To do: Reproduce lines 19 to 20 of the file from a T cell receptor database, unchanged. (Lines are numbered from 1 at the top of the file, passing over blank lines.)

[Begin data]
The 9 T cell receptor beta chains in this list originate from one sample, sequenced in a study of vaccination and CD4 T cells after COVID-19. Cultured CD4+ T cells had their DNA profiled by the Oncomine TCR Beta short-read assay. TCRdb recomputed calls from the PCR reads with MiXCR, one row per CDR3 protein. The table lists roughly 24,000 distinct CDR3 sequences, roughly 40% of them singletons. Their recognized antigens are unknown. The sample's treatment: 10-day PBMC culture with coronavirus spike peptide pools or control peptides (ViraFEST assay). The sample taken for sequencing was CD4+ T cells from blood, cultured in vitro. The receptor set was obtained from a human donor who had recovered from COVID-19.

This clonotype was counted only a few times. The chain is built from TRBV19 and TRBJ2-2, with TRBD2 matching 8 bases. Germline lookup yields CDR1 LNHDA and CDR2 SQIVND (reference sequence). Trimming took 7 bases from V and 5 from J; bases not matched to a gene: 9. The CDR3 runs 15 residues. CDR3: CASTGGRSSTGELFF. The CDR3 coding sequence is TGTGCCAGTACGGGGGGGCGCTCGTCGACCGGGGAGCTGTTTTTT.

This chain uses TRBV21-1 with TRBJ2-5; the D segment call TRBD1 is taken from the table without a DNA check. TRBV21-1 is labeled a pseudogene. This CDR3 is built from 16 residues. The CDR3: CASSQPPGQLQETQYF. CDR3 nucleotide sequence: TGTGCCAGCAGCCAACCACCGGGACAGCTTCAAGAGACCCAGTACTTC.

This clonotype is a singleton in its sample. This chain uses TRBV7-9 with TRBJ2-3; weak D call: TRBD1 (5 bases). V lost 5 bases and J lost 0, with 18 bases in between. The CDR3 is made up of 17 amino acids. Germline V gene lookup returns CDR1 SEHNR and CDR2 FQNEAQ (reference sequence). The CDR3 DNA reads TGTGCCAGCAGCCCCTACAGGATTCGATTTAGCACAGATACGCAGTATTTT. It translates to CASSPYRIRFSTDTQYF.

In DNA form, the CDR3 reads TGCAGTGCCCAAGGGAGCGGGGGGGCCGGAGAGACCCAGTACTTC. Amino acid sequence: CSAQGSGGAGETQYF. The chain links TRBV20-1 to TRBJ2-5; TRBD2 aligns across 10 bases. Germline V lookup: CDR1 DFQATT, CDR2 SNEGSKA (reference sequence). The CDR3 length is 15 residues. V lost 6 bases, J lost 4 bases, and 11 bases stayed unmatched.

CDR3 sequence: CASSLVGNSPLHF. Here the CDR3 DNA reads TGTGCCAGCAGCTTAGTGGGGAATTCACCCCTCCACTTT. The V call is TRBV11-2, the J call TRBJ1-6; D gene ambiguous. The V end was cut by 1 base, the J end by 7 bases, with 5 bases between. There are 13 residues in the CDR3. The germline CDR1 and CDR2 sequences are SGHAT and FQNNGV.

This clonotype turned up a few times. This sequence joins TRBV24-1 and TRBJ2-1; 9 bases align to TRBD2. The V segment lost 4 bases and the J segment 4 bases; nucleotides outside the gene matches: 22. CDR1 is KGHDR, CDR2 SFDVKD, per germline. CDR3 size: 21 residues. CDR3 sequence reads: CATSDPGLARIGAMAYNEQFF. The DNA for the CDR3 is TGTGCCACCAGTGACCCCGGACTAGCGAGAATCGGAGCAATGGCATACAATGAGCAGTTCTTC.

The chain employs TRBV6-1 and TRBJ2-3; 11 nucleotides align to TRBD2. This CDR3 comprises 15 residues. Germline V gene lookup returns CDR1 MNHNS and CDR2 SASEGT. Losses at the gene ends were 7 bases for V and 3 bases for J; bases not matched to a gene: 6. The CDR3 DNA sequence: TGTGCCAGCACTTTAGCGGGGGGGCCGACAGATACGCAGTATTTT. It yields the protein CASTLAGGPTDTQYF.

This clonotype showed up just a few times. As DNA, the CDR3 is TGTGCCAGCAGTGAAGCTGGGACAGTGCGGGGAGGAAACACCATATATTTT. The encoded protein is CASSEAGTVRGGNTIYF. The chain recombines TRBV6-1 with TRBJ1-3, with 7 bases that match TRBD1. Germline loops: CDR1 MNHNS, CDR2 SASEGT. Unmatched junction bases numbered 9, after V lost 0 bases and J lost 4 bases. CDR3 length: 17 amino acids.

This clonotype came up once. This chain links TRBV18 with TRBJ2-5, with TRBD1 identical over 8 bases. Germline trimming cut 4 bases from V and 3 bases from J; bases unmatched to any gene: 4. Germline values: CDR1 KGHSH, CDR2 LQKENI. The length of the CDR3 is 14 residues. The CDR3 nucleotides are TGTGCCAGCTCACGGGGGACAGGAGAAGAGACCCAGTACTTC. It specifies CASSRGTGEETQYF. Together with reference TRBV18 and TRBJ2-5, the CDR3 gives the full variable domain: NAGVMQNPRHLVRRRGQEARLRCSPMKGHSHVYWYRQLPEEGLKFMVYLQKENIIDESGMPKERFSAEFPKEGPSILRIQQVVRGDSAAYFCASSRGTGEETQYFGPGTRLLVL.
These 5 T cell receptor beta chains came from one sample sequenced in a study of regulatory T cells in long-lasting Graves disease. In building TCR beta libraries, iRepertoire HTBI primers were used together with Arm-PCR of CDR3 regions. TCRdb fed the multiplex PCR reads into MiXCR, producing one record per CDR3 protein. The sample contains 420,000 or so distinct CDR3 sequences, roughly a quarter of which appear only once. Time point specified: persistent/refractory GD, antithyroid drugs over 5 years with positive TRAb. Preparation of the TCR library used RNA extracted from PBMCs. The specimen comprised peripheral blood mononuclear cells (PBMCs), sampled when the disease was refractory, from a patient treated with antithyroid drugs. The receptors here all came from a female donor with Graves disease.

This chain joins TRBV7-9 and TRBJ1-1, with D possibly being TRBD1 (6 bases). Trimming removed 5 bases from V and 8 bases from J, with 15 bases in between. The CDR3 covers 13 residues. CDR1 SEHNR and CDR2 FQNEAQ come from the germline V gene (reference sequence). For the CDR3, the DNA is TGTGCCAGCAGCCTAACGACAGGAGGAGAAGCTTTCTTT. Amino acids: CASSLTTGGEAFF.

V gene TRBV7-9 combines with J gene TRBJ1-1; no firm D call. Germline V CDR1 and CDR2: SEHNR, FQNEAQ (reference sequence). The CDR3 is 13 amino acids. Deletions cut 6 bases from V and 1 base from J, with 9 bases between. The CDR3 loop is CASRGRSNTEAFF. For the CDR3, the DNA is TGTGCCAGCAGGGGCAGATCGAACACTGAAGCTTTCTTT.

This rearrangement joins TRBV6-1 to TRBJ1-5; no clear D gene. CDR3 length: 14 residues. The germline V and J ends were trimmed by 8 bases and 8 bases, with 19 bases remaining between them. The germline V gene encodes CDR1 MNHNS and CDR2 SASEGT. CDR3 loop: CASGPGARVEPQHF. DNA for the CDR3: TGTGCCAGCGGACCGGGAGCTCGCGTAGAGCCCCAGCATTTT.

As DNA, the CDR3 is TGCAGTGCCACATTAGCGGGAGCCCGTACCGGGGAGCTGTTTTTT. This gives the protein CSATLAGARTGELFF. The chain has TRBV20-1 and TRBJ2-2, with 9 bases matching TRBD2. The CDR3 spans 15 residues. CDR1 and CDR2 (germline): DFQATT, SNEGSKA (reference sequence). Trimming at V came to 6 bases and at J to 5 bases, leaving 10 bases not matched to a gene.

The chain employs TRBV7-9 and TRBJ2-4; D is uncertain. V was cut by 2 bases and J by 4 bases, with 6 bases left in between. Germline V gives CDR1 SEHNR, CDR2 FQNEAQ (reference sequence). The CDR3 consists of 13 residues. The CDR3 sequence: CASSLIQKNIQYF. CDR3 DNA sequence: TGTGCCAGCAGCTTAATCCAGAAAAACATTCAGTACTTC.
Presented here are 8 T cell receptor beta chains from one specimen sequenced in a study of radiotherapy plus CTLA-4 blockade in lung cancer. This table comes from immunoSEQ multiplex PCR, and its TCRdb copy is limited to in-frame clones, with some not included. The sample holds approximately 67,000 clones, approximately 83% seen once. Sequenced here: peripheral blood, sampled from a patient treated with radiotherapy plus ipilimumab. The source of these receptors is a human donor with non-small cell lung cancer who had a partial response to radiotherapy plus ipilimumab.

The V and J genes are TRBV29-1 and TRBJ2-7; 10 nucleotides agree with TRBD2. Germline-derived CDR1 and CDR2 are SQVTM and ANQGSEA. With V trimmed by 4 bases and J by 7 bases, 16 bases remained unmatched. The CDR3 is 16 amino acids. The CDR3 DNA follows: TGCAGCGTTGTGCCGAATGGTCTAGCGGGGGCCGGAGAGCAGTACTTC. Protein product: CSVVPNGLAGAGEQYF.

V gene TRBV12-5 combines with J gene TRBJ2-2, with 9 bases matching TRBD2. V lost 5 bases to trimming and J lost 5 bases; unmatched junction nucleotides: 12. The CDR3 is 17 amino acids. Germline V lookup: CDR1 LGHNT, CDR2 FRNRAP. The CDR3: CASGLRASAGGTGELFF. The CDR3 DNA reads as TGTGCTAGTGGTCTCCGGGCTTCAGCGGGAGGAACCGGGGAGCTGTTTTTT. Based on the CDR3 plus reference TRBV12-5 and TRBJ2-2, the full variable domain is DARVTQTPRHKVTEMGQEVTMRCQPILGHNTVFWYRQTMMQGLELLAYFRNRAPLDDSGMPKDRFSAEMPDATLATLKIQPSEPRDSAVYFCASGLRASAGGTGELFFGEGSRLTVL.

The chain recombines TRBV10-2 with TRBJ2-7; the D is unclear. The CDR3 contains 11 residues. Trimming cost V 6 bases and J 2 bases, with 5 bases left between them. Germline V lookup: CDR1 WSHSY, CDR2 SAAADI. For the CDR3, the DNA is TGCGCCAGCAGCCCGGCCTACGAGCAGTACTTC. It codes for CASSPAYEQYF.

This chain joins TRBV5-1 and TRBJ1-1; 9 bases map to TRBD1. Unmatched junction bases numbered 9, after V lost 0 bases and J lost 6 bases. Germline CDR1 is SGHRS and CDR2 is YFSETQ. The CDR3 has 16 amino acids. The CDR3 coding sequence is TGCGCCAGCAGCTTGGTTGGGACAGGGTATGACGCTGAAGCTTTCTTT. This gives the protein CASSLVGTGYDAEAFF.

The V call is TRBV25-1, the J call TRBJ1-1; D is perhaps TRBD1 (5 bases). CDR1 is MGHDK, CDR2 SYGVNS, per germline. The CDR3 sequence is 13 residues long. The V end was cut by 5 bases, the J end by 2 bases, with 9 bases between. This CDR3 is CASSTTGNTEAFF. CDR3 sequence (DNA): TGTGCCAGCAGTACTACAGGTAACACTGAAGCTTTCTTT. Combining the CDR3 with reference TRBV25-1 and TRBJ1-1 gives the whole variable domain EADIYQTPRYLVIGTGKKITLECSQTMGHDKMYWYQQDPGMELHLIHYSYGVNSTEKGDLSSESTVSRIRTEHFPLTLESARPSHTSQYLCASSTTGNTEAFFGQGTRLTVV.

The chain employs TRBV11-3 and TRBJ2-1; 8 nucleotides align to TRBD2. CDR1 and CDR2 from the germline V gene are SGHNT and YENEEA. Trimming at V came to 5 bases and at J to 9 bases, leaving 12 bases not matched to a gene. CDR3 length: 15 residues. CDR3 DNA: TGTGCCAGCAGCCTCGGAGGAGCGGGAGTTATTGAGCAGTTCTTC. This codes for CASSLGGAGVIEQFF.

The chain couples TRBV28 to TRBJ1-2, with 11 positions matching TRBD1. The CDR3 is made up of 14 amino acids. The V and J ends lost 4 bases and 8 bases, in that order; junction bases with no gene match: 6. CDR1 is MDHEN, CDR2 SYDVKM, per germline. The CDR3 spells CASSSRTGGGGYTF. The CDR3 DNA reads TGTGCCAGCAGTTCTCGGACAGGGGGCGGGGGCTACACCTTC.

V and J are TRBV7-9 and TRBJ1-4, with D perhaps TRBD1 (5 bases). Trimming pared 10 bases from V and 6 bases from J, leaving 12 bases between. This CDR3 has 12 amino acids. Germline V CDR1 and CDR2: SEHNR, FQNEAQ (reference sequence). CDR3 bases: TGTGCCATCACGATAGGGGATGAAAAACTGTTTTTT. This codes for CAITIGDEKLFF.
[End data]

V gene TRBV12-5 combines with J gene TRBJ2-2, with 9 bases matching TRBD2. V lost 5 bases to trimming and J lost 5 bases; unmatched junction nucleotides: 12. The CDR3 is 17 amino acids. Germline V lookup: CDR1 LGHNT, CDR2 FRNRAP. The CDR3: CASGLRASAGGTGELFF. The CDR3 DNA reads as TGTGCTAGTGGTCTCCGGGCTTCAGCGGGAGGAACCGGGGAGCTGTTTTTT. Based on the CDR3 plus reference TRBV12-5 and TRBJ2-2, the full variable domain is DARVTQTPRHKVTEMGQEVTMRCQPILGHNTVFWYRQTMMQGLELLAYFRNRAPLDDSGMPKDRFSAEMPDATLATLKIQPSEPRDSAVYFCASGLRASAGGTGELFFGEGSRLTVL.

The chain recombines TRBV10-2 with TRBJ2-7; the D is unclear. The CDR3 contains 11 residues. Trimming cost V 6 bases and J 2 bases, with 5 bases left between them. Germline V lookup: CDR1 WSHSY, CDR2 SAAADI. For the CDR3, the DNA is TGCGCCAGCAGCCCGGCCTACGAGCAGTACTTC. It codes for CASSPAYEQYF.